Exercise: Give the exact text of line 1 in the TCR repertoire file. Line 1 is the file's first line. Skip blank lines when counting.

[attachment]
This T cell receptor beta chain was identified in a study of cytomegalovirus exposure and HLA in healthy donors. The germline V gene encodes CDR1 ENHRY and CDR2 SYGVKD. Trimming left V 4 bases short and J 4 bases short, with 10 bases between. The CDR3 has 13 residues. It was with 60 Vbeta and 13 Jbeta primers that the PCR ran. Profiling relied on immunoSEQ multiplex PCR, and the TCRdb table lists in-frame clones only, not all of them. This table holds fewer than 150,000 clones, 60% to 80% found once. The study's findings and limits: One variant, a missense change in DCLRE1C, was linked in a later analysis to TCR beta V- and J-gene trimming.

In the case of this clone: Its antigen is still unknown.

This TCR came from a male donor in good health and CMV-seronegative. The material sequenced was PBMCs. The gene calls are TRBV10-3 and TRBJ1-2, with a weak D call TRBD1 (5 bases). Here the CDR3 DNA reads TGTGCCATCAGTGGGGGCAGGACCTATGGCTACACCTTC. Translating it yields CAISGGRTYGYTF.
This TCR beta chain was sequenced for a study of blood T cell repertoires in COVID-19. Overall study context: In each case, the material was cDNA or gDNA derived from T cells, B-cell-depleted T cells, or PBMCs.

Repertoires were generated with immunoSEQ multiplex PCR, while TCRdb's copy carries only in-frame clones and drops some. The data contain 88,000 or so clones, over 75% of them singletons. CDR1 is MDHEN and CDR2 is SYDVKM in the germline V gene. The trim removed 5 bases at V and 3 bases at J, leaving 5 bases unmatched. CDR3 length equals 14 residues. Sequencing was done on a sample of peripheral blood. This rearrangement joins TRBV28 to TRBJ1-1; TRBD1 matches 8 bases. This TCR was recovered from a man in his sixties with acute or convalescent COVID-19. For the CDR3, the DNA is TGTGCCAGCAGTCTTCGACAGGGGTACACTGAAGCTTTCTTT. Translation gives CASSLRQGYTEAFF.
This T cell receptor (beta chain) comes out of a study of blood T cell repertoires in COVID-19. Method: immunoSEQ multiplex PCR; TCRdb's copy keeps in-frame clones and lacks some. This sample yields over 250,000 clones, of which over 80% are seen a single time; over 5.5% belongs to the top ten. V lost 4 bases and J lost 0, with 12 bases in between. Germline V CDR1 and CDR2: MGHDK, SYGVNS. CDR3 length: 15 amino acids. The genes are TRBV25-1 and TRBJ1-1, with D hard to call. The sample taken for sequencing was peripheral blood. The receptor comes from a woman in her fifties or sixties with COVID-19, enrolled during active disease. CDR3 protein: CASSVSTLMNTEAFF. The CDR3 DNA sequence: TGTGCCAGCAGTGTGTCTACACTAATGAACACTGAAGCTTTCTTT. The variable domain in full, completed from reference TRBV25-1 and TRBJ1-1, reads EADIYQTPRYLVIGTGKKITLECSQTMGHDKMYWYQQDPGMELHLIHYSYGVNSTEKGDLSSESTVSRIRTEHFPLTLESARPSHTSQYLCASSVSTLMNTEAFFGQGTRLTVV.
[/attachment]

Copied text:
This T cell receptor beta chain was identified in a study of cytomegalovirus exposure and HLA in healthy donors. The germline V gene encodes CDR1 ENHRY and CDR2 SYGVKD. Trimming left V 4 bases short and J 4 bases short, with 10 bases between. The CDR3 has 13 residues. It was with 60 Vbeta and 13 Jbeta primers that the PCR ran. Profiling relied on immunoSEQ multiplex PCR, and the TCRdb table lists in-frame clones only, not all of them. This table holds fewer than 150,000 clones, 60% to 80% found once. The study's findings and limits: One variant, a missense change in DCLRE1C, was linked in a later analysis to TCR beta V- and J-gene trimming.